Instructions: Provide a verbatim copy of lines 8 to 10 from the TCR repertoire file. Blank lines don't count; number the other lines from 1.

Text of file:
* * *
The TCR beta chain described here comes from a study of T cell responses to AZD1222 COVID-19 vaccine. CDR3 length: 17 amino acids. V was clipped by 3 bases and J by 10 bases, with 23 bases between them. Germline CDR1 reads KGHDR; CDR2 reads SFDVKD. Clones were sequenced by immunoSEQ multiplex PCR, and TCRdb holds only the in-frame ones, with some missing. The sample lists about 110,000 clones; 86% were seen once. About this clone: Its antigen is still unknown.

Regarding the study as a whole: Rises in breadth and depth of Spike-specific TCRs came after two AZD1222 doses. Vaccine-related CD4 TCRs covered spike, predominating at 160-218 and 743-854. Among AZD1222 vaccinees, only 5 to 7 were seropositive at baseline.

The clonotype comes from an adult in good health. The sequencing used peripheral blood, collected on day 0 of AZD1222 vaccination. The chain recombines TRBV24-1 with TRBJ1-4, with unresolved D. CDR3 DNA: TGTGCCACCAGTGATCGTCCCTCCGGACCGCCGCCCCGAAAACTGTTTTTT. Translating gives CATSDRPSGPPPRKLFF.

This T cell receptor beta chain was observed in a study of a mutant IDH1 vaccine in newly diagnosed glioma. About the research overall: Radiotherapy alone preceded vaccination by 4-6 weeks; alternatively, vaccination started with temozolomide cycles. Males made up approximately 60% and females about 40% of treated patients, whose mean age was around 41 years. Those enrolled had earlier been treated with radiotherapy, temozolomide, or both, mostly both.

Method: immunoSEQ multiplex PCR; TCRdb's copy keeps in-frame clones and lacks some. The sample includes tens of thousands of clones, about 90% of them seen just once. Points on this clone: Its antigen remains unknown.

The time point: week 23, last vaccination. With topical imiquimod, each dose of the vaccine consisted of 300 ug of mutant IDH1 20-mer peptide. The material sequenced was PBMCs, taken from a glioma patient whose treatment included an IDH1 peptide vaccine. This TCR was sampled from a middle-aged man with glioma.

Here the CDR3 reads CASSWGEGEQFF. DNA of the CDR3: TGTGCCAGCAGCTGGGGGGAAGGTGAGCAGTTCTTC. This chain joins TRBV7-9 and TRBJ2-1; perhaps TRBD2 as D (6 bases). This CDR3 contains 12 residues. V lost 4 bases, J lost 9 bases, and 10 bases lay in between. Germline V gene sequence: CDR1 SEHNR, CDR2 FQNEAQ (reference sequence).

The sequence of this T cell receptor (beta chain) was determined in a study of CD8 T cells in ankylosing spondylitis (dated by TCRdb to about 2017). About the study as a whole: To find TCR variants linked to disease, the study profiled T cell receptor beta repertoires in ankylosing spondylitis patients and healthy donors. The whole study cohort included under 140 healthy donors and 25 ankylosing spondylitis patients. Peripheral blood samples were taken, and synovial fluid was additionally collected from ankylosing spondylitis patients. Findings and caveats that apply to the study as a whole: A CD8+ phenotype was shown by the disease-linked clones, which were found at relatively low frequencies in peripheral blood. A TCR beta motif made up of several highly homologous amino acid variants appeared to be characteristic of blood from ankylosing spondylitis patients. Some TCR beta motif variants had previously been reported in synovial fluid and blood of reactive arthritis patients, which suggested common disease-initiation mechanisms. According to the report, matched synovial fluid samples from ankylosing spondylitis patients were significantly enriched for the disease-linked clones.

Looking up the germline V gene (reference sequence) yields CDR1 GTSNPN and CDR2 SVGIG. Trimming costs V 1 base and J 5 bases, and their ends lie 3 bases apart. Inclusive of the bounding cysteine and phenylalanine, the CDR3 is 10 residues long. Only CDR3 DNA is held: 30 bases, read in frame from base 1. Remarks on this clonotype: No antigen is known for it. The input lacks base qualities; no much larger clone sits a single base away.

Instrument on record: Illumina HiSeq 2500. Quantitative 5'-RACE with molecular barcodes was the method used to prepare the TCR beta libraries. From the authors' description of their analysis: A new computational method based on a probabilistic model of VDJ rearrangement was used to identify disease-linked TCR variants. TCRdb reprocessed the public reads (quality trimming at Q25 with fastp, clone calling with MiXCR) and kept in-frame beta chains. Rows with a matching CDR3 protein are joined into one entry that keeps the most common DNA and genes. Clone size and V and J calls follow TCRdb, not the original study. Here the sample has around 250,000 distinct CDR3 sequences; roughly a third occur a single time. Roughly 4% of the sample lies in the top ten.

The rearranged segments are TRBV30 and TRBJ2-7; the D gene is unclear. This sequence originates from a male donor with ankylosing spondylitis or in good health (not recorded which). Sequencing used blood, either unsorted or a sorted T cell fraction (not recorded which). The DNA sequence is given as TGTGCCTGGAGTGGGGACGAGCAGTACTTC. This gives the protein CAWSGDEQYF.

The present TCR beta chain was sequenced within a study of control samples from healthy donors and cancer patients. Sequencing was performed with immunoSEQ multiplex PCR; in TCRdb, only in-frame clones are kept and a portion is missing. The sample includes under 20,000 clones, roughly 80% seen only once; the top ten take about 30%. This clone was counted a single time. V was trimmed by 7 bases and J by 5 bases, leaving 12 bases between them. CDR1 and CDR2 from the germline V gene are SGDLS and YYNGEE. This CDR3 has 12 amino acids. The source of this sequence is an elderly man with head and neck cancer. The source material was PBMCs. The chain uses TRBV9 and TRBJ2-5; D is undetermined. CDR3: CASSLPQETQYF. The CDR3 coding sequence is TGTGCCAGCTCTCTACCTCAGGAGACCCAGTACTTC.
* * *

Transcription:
The sequence of this T cell receptor (beta chain) was determined in a study of CD8 T cells in ankylosing spondylitis (dated by TCRdb to about 2017). About the study as a whole: To find TCR variants linked to disease, the study profiled T cell receptor beta repertoires in ankylosing spondylitis patients and healthy donors. The whole study cohort included under 140 healthy donors and 25 ankylosing spondylitis patients. Peripheral blood samples were taken, and synovial fluid was additionally collected from ankylosing spondylitis patients. Findings and caveats that apply to the study as a whole: A CD8+ phenotype was shown by the disease-linked clones, which were found at relatively low frequencies in peripheral blood. A TCR beta motif made up of several highly homologous amino acid variants appeared to be characteristic of blood from ankylosing spondylitis patients. Some TCR beta motif variants had previously been reported in synovial fluid and blood of reactive arthritis patients, which suggested common disease-initiation mechanisms. According to the report, matched synovial fluid samples from ankylosing spondylitis patients were significantly enriched for the disease-linked clones.

Looking up the germline V gene (reference sequence) yields CDR1 GTSNPN and CDR2 SVGIG. Trimming costs V 1 base and J 5 bases, and their ends lie 3 bases apart. Inclusive of the bounding cysteine and phenylalanine, the CDR3 is 10 residues long. Only CDR3 DNA is held: 30 bases, read in frame from base 1. Remarks on this clonotype: No antigen is known for it. The input lacks base qualities; no much larger clone sits a single base away.

Instrument on record: Illumina HiSeq 2500. Quantitative 5'-RACE with molecular barcodes was the method used to prepare the TCR beta libraries. From the authors' description of their analysis: A new computational method based on a probabilistic model of VDJ rearrangement was used to identify disease-linked TCR variants. TCRdb reprocessed the public reads (quality trimming at Q25 with fastp, clone calling with MiXCR) and kept in-frame beta chains. Rows with a matching CDR3 protein are joined into one entry that keeps the most common DNA and genes. Clone size and V and J calls follow TCRdb, not the original study. Here the sample has around 250,000 distinct CDR3 sequences; roughly a third occur a single time. Roughly 4% of the sample lies in the top ten.